Steven Salaita, the scholar of indigenous peoples who lately relocated to Illinois from Virginia only to have the University of Illinois Champaign-Urbana rescind his appointment to teach because of his tweets against Zionism, has gotten strong support from Robert Farley and now Scott Lemieux, at Lawyers, Guns and Money.
Lemieux, a professor himself, is offended by this assertion by Cary Nelson, the Israel lobbyist and professor at U of Illinois who has supported his school’s president’s decision re Salaita:
a campus and its faculty members have the right to consider whether, for example, a job candidate’s publications, statements to the press, social media presence, public lectures, teaching profile, and so forth suggest he or she will make a positive contribution to the department, student life, and the community as a whole.
Lemieux says that’s a clubby criterion, making an academic appointment on the basis of who you’d like to share a drink with at your country club:
People don’t have due process protections when they’re turned down for a job, but this still doesn’t mean that “does the candidate disagree with Cary Nelson about Israeli policy too stridently?” is a criterion that any responsible hiring committee should be taking into account. The “I would choose to have him as a colleague” line gives away the show here — this is supposed to be a professional process, not a consideration of who you’d like to be sharing cognac with at the 19th hole of the country club.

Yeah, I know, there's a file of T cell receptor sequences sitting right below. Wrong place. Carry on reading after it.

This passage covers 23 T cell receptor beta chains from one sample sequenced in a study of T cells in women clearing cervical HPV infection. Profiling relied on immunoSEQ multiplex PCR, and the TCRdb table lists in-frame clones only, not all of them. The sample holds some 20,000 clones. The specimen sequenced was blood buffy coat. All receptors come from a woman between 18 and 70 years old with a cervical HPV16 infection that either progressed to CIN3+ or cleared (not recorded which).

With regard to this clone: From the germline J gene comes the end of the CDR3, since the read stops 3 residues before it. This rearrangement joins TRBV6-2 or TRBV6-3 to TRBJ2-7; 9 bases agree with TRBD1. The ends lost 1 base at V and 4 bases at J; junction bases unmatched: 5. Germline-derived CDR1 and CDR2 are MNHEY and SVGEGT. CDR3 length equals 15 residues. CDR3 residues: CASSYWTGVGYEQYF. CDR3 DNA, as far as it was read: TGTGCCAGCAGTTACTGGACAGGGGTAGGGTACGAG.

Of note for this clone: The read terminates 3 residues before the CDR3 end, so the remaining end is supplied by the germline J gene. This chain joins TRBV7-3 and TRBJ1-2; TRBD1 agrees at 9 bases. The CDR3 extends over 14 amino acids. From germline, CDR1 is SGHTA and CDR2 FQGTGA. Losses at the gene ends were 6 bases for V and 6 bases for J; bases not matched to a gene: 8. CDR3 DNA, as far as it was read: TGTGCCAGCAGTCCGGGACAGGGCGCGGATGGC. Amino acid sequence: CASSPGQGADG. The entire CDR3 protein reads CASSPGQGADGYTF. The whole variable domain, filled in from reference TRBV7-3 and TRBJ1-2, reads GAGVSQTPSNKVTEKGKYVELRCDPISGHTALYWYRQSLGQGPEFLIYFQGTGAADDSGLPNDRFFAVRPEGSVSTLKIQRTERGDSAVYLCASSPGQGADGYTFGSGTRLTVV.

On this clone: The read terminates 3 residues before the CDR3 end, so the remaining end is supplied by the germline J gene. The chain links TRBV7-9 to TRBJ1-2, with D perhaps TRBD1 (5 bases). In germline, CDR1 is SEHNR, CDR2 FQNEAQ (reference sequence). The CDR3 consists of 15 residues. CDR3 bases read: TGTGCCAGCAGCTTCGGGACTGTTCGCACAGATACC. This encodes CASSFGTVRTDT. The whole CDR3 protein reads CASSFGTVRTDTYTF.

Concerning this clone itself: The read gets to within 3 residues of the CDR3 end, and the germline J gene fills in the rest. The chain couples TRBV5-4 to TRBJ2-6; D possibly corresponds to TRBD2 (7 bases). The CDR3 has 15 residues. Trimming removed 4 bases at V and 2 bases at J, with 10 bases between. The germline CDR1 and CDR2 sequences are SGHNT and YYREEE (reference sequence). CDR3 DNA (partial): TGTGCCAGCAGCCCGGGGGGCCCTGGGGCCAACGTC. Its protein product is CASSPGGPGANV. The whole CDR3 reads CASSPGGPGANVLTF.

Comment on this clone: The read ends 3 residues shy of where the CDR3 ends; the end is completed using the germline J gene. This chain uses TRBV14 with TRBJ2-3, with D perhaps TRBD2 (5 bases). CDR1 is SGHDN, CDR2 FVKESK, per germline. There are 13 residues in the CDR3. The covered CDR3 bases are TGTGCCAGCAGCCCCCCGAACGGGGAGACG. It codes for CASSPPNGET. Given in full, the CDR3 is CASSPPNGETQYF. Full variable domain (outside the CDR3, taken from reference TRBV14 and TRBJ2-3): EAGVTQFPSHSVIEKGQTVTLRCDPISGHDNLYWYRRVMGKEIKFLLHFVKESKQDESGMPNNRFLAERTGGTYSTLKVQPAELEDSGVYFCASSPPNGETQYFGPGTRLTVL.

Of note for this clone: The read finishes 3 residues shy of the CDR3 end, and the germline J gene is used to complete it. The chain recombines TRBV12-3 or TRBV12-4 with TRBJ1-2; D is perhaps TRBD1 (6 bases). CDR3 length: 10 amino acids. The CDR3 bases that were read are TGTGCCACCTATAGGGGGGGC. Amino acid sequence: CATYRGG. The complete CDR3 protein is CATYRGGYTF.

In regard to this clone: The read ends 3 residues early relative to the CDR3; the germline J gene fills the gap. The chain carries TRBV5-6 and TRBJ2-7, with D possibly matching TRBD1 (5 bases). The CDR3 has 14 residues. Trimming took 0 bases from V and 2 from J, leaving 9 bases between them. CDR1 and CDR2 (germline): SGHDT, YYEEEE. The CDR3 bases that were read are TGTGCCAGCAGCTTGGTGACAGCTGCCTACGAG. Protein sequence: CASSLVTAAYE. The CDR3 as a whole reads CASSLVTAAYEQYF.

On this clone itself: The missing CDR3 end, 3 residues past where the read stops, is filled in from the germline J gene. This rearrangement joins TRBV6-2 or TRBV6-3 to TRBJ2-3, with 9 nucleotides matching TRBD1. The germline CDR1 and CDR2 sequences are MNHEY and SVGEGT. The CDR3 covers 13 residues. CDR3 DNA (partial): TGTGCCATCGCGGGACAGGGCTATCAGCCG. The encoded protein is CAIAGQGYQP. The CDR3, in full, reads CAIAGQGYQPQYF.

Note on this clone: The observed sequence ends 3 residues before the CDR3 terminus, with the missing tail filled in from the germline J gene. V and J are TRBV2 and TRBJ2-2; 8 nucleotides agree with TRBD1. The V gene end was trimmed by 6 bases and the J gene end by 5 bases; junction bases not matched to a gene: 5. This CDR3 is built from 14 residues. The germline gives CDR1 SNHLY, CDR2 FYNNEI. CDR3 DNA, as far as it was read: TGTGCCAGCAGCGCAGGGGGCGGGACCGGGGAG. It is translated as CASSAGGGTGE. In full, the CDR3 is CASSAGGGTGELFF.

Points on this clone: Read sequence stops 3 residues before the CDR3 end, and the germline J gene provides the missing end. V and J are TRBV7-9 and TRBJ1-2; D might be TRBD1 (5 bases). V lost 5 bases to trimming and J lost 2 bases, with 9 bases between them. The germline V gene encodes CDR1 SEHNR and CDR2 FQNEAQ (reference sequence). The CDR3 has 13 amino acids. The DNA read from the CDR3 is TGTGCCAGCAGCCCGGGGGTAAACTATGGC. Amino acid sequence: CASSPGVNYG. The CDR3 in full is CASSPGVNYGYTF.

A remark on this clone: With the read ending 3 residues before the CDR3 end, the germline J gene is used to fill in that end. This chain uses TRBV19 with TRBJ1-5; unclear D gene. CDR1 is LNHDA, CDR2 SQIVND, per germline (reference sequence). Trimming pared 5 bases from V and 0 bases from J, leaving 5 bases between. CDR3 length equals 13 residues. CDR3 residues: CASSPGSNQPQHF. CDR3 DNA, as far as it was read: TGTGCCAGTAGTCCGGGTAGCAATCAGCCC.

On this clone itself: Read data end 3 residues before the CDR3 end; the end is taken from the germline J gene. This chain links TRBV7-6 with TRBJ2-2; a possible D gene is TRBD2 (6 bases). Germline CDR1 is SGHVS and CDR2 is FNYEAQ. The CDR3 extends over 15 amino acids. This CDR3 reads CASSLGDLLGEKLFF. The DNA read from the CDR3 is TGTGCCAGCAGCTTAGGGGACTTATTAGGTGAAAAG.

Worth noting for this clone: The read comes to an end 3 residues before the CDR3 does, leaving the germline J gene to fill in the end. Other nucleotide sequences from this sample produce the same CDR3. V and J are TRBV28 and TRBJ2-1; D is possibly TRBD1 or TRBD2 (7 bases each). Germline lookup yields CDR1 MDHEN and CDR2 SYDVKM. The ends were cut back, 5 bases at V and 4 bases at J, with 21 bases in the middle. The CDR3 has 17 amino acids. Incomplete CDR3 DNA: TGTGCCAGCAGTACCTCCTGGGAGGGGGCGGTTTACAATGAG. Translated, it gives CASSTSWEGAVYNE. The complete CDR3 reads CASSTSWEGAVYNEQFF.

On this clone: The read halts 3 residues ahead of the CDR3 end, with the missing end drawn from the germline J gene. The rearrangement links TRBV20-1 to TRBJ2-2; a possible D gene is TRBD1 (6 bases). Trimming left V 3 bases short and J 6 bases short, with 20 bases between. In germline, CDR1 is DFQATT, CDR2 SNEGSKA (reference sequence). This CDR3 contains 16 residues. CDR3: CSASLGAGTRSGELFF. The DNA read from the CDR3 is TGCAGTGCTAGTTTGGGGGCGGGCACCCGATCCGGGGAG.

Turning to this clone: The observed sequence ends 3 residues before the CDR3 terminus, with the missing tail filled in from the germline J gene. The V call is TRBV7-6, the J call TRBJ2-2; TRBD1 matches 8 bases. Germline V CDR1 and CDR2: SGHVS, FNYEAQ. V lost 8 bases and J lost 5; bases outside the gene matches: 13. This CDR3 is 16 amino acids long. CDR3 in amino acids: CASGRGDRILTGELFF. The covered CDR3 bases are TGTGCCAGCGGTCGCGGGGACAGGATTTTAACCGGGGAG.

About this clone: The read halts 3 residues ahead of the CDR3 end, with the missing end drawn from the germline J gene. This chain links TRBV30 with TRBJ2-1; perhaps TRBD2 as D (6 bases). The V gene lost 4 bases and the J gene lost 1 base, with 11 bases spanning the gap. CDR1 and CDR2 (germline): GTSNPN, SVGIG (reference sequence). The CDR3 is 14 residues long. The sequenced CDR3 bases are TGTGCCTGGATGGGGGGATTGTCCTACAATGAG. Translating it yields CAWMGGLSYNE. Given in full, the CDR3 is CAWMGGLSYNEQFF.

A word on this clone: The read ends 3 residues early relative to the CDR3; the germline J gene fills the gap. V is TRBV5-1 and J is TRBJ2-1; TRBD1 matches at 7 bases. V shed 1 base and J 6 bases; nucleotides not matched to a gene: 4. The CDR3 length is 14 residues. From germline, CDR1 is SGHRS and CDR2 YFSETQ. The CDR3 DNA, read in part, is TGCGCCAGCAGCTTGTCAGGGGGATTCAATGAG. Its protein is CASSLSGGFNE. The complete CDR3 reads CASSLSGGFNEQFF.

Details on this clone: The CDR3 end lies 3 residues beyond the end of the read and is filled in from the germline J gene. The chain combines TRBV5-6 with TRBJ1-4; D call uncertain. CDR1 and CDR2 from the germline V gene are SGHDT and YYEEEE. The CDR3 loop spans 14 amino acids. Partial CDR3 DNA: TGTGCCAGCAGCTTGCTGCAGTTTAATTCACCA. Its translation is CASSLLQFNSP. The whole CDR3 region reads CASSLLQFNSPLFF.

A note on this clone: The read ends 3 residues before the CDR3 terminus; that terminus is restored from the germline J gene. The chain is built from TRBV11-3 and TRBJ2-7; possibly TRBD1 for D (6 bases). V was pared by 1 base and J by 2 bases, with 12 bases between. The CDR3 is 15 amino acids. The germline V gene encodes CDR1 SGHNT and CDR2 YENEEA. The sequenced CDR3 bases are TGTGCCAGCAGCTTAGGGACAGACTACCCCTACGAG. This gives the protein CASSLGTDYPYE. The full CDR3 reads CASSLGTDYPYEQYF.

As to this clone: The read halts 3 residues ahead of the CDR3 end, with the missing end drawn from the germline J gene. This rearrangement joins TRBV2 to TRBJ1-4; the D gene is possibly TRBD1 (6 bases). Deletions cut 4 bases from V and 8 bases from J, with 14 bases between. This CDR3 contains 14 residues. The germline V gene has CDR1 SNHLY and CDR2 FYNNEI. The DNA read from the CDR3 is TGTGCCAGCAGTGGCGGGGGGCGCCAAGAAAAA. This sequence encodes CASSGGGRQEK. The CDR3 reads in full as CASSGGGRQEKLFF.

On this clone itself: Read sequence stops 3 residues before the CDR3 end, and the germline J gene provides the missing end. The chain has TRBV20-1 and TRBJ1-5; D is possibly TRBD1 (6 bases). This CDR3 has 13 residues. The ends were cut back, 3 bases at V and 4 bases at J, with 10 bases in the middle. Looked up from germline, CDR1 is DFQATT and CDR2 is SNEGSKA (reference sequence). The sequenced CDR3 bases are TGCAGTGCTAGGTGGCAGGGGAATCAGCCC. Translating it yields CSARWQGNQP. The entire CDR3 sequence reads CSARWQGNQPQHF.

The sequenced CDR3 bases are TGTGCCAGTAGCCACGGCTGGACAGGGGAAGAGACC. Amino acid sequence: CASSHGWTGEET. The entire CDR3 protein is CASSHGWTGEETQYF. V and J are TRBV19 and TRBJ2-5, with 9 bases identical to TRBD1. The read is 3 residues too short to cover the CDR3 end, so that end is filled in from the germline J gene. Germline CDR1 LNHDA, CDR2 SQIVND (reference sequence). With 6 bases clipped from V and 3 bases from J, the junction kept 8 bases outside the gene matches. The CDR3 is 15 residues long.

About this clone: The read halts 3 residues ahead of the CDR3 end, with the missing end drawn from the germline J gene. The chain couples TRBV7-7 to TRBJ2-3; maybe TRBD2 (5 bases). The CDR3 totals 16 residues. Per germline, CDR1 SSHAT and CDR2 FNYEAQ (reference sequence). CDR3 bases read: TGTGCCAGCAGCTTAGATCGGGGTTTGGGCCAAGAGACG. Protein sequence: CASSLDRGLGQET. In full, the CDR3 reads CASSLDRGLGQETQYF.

Most of Nelson’s bill of particulars consist of tweets, that while they sometimes express ideas I don’t agree with in language I would be disinclined to use, can’t possibly be firing offenses. To add to this, he asks whether “Jewish students in his classes [will] feel comfortable” with his Tweets. At least here we’re talking about something (teaching) that is relevant to whether someone should be fired, as opposed to something that isn’t (whether someone disagrees with Cary Nelson’s political views too vehemently.) But leaving aside his obviously erroneous assumption that no Jewish student could agree with the substance of Salaita’s views, this is again a remarkably poor argument. First of all, as many people have pointed out, this proves too much; it’s just an argument that no faculty member should ever express a view on a controversial topic. And, second, it’s not as if this was Salaita’s first job out of a British PhD program; if he had any record of treating students who disagree with him about Israeli policy this would, presumably, come out in the evaluation of his teaching. If it didn’t, it’s not relevant.
Sensible arguments. We can only hope that this disastrous decision, such blatant evidence of the Israel lobby’s corrupting touch, is soon reversed.
Iymen Chehade, a victim of this blacklisting himself, makes a similar point in supporting Salaita:
“Academic freedom entails that professors have the right to express their knowledge about the plight of the Palestinians both inside and outside of the classroom despite the fact that it currently deviates from the dominant narrative in the United States.”